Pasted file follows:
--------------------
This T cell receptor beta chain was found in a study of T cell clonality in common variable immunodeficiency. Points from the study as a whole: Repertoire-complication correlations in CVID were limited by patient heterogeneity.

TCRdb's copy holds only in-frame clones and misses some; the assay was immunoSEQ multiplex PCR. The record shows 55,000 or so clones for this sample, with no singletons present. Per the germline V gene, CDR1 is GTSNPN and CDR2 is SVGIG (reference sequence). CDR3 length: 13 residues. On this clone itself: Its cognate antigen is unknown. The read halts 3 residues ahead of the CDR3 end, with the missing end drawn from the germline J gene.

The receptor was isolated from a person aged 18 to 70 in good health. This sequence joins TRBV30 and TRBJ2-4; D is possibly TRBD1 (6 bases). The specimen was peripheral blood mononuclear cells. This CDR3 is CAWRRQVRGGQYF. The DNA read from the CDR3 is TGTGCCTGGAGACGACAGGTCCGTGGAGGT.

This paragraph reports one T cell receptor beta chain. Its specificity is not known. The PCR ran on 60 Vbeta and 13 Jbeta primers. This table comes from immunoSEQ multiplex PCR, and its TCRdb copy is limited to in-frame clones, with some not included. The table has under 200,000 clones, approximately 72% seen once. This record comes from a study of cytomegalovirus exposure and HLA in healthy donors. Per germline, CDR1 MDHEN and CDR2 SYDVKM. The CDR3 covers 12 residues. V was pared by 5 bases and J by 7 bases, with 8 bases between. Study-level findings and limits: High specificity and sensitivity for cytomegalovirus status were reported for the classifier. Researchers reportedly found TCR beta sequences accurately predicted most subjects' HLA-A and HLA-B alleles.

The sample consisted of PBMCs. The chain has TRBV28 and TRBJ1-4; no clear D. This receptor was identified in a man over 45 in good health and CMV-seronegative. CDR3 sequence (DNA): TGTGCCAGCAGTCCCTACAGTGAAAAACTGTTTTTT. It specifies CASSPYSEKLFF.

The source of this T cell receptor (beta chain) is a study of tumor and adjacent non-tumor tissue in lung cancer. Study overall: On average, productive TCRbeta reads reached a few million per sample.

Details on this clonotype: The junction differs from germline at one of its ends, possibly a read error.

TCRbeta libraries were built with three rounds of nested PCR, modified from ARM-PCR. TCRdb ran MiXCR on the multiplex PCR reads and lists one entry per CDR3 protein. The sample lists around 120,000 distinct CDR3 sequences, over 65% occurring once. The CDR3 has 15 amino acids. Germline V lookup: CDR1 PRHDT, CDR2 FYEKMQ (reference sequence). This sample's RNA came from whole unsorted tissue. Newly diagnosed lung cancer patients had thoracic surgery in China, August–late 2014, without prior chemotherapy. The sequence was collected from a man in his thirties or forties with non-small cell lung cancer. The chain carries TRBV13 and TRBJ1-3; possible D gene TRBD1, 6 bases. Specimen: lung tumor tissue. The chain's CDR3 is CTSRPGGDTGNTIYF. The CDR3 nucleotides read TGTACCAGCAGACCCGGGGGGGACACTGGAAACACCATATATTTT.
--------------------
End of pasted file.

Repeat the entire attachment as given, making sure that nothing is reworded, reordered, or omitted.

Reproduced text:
This T cell receptor beta chain was found in a study of T cell clonality in common variable immunodeficiency. Points from the study as a whole: Repertoire-complication correlations in CVID were limited by patient heterogeneity.

TCRdb's copy holds only in-frame clones and misses some; the assay was immunoSEQ multiplex PCR. The record shows 55,000 or so clones for this sample, with no singletons present. Per the germline V gene, CDR1 is GTSNPN and CDR2 is SVGIG (reference sequence). CDR3 length: 13 residues. On this clone itself: Its cognate antigen is unknown. The read halts 3 residues ahead of the CDR3 end, with the missing end drawn from the germline J gene.

The receptor was isolated from a person aged 18 to 70 in good health. This sequence joins TRBV30 and TRBJ2-4; D is possibly TRBD1 (6 bases). The specimen was peripheral blood mononuclear cells. This CDR3 is CAWRRQVRGGQYF. The DNA read from the CDR3 is TGTGCCTGGAGACGACAGGTCCGTGGAGGT.

This paragraph reports one T cell receptor beta chain. Its specificity is not known. The PCR ran on 60 Vbeta and 13 Jbeta primers. This table comes from immunoSEQ multiplex PCR, and its TCRdb copy is limited to in-frame clones, with some not included. The table has under 200,000 clones, approximately 72% seen once. This record comes from a study of cytomegalovirus exposure and HLA in healthy donors. Per germline, CDR1 MDHEN and CDR2 SYDVKM. The CDR3 covers 12 residues. V was pared by 5 bases and J by 7 bases, with 8 bases between. Study-level findings and limits: High specificity and sensitivity for cytomegalovirus status were reported for the classifier. Researchers reportedly found TCR beta sequences accurately predicted most subjects' HLA-A and HLA-B alleles.

The sample consisted of PBMCs. The chain has TRBV28 and TRBJ1-4; no clear D. This receptor was identified in a man over 45 in good health and CMV-seronegative. CDR3 sequence (DNA): TGTGCCAGCAGTCCCTACAGTGAAAAACTGTTTTTT. It specifies CASSPYSEKLFF.

The source of this T cell receptor (beta chain) is a study of tumor and adjacent non-tumor tissue in lung cancer. Study overall: On average, productive TCRbeta reads reached a few million per sample.

Details on this clonotype: The junction differs from germline at one of its ends, possibly a read error.

TCRbeta libraries were built with three rounds of nested PCR, modified from ARM-PCR. TCRdb ran MiXCR on the multiplex PCR reads and lists one entry per CDR3 protein. The sample lists around 120,000 distinct CDR3 sequences, over 65% occurring once. The CDR3 has 15 amino acids. Germline V lookup: CDR1 PRHDT, CDR2 FYEKMQ (reference sequence). This sample's RNA came from whole unsorted tissue. Newly diagnosed lung cancer patients had thoracic surgery in China, August–late 2014, without prior chemotherapy. The sequence was collected from a man in his thirties or forties with non-small cell lung cancer. The chain carries TRBV13 and TRBJ1-3; possible D gene TRBD1, 6 bases. Specimen: lung tumor tissue. The chain's CDR3 is CTSRPGGDTGNTIYF. The CDR3 nucleotides read TGTACCAGCAGACCCGGGGGGGACACTGGAAACACCATATATTTT.